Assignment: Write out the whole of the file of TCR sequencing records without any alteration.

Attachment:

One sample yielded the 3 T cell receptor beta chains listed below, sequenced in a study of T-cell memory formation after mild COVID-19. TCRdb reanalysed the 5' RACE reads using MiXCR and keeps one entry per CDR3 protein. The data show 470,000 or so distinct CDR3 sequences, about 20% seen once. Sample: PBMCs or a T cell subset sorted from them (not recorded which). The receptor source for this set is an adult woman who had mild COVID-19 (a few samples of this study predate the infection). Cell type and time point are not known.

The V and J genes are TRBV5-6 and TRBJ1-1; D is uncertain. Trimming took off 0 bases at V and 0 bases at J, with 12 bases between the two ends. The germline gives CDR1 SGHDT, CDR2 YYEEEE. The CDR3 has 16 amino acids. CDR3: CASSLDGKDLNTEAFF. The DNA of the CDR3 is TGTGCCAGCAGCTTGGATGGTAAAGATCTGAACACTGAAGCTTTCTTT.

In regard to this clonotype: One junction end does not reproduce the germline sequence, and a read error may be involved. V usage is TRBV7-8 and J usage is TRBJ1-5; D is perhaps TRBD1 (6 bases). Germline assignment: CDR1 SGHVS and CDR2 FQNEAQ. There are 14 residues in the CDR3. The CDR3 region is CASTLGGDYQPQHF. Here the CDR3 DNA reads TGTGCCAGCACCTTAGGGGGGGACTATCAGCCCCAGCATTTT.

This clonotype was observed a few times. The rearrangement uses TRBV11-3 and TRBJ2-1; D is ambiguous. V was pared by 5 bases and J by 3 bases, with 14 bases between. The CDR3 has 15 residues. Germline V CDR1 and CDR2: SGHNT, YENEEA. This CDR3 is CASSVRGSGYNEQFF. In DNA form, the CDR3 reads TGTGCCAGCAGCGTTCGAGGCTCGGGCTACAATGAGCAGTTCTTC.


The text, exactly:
One sample yielded the 3 T cell receptor beta chains listed below, sequenced in a study of T-cell memory formation after mild COVID-19. TCRdb reanalysed the 5' RACE reads using MiXCR and keeps one entry per CDR3 protein. The data show 470,000 or so distinct CDR3 sequences, about 20% seen once. Sample: PBMCs or a T cell subset sorted from them (not recorded which). The receptor source for this set is an adult woman who had mild COVID-19 (a few samples of this study predate the infection). Cell type and time point are not known.

The V and J genes are TRBV5-6 and TRBJ1-1; D is uncertain. Trimming took off 0 bases at V and 0 bases at J, with 12 bases between the two ends. The germline gives CDR1 SGHDT, CDR2 YYEEEE. The CDR3 has 16 amino acids. CDR3: CASSLDGKDLNTEAFF. The DNA of the CDR3 is TGTGCCAGCAGCTTGGATGGTAAAGATCTGAACACTGAAGCTTTCTTT.

In regard to this clonotype: One junction end does not reproduce the germline sequence, and a read error may be involved. V usage is TRBV7-8 and J usage is TRBJ1-5; D is perhaps TRBD1 (6 bases). Germline assignment: CDR1 SGHVS and CDR2 FQNEAQ. There are 14 residues in the CDR3. The CDR3 region is CASTLGGDYQPQHF. Here the CDR3 DNA reads TGTGCCAGCACCTTAGGGGGGGACTATCAGCCCCAGCATTTT.

This clonotype was observed a few times. The rearrangement uses TRBV11-3 and TRBJ2-1; D is ambiguous. V was pared by 5 bases and J by 3 bases, with 14 bases between. The CDR3 has 15 residues. Germline V CDR1 and CDR2: SGHNT, YENEEA. This CDR3 is CASSVRGSGYNEQFF. In DNA form, the CDR3 reads TGTGCCAGCAGCGTTCGAGGCTCGGGCTACAATGAGCAGTTCTTC.